CAR-T, Results

#ASH17: The big loser in CAR-T, Juno is making a bid to seize the fast lane to frontrunner status

Juno Therapeutics $JUNO may be playing catchup in CAR-T. But if the latest cut of its 3-month DLBCL data at the top dose holds up, the biotech won’t be playing for second — or third — place.

In their abstract out for ASH this morning, Juno execs spelled out a key piece of data for the high dose arm of the early study on JCAR017. Zeroing in on that one snapshot, researchers say they tracked an 80% overall response rate and a 73% complete response rate at 3 months for the high dose among a “pivotal core” group of 15 patients.

Gilead’s Kite and Novartis saw a slight decline in the CR rates to the low 30s going from 3 to 6 months, leaving Juno a window for considerable improvement.

To be sure, Juno still has a long way to go after its lead JCAR015 proved to be a lethal, toxic disaster in what was intended to be a pivotal study. But the biotech isn’t at all content to be remaindered to the section of the industry that counts the number of patients killed in a failed study. Instead, Juno believes that its follow-up program will prove that the big sums gambled on its technology will show that they came up with a better CAR-T, with a more effective manufacturing process and a safer profile that will ultimately carve out a big place for itself in the market.

Investors liked what they were seeing, driving up Juno’s shares by 10% this morning.

Sunil Agarwal

Everything is riding on this one. There won’t be much chance for a third shot at success.

What’s different this time?

“The analogy I’ll give you,” says R&D chief Sunil Agarwal: “Small changes in the antibody world can make big differences; all CARs are not the same.”

There’s more to come at ASH, he adds, where they can review the response for a bigger group of patients. But the essential efficacy and safety profile on display today, he adds, isn’t going to change.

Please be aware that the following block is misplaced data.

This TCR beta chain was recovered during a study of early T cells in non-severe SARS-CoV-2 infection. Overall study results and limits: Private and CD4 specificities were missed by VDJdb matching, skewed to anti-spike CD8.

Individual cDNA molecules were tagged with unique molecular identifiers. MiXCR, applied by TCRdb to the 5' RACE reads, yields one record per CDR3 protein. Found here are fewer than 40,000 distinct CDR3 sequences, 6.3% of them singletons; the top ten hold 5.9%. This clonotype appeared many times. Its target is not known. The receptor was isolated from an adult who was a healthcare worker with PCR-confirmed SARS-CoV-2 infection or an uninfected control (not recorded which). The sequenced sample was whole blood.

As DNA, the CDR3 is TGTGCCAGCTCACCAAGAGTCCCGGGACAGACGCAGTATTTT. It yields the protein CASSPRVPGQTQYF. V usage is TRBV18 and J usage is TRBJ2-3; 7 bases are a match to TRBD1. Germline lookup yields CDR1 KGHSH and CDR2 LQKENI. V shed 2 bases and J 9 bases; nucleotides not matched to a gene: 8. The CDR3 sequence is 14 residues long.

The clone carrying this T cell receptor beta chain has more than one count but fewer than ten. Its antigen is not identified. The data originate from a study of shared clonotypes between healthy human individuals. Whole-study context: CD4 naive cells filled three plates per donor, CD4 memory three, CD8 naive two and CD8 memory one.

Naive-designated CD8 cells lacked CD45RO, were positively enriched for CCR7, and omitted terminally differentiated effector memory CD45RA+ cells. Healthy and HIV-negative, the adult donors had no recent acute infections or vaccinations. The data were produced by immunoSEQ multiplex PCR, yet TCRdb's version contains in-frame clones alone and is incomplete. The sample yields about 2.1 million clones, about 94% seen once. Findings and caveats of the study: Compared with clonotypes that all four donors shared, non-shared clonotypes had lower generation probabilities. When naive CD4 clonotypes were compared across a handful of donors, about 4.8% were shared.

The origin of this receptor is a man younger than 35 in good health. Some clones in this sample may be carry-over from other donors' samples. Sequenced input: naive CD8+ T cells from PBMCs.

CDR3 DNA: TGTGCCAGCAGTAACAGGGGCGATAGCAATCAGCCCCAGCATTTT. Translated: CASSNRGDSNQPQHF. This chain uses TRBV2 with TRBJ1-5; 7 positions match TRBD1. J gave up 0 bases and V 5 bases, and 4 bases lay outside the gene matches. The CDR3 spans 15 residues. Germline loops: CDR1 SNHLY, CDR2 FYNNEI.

Says Agarwal: “I think these data continue to support a best-in-class profile.”

For one, there’s the switch to the 4-1BB costimulatory domain, which allows for a slow and steady activation that sets the foundation for a more durable response.

Hans Bishop

But that’s a feature that Novartis’ CAR-T shares as well. Juno CEO Hans Bishop tells me the “precise production” values used now in making the therapy from cells extracted from patients is just far more precise.

“We know CD4 and CD8 cells act different, CD8 cells are more potent,” says Bishop. Getting the right mix with a measured expansion of cells now is part of a precisely arranged production recipe that distinguishes JCAR017 from the rest, he asserts.

Bishop isn’t talking exact pricing yet, and won’t until much later in the game. But he does want people to understand that to be competitive here involves beating out some steep existing costs in treating DLBCL or ALL. Safety, he says, will play a big role in that.

The latest update on the data remains with 1 patient suffering from cytokine release syndrome, and 14% with neurotoxicity running from Grade 1 to Grade 4. That’s not a perfect score, by any means, but in this world Bishop feels the numbers give Juno an advantage over worse issues with the market leaders.

Close to two thirds of the patients in their study never exhibited any signs of toxicity, either cytokine release syndrome or neurotoxicity, which ultimately destroyed Juno’s lead therapy, JCAR015, after it killed 5 patients. In this world, any tox, Grade 1 or above, earns patients a one-way trip to the hospital, which doesn’t come cheap. By avoiding tox, Juno hopes to prove that most patients can be treated in an outpatient setting, vastly reducing their overall cost — which some experts say may well range from $1 million to $1.5 million, all in.

It’s a compelling argument, and one that Juno has carefully crafted after one of the worst clinical setbacks in recent history. Their R&D work here will be carefully scrutinized at every step. To get on to the market, they’ll have to pass muster at the hands of a group of regulators embarrassed by their abrupt and inexplicable decision to lift the original hold on JCAR015 after just a few days — allowing more patients to die.

Juno has a high bar to clear, but they’re taking a running leap at it.


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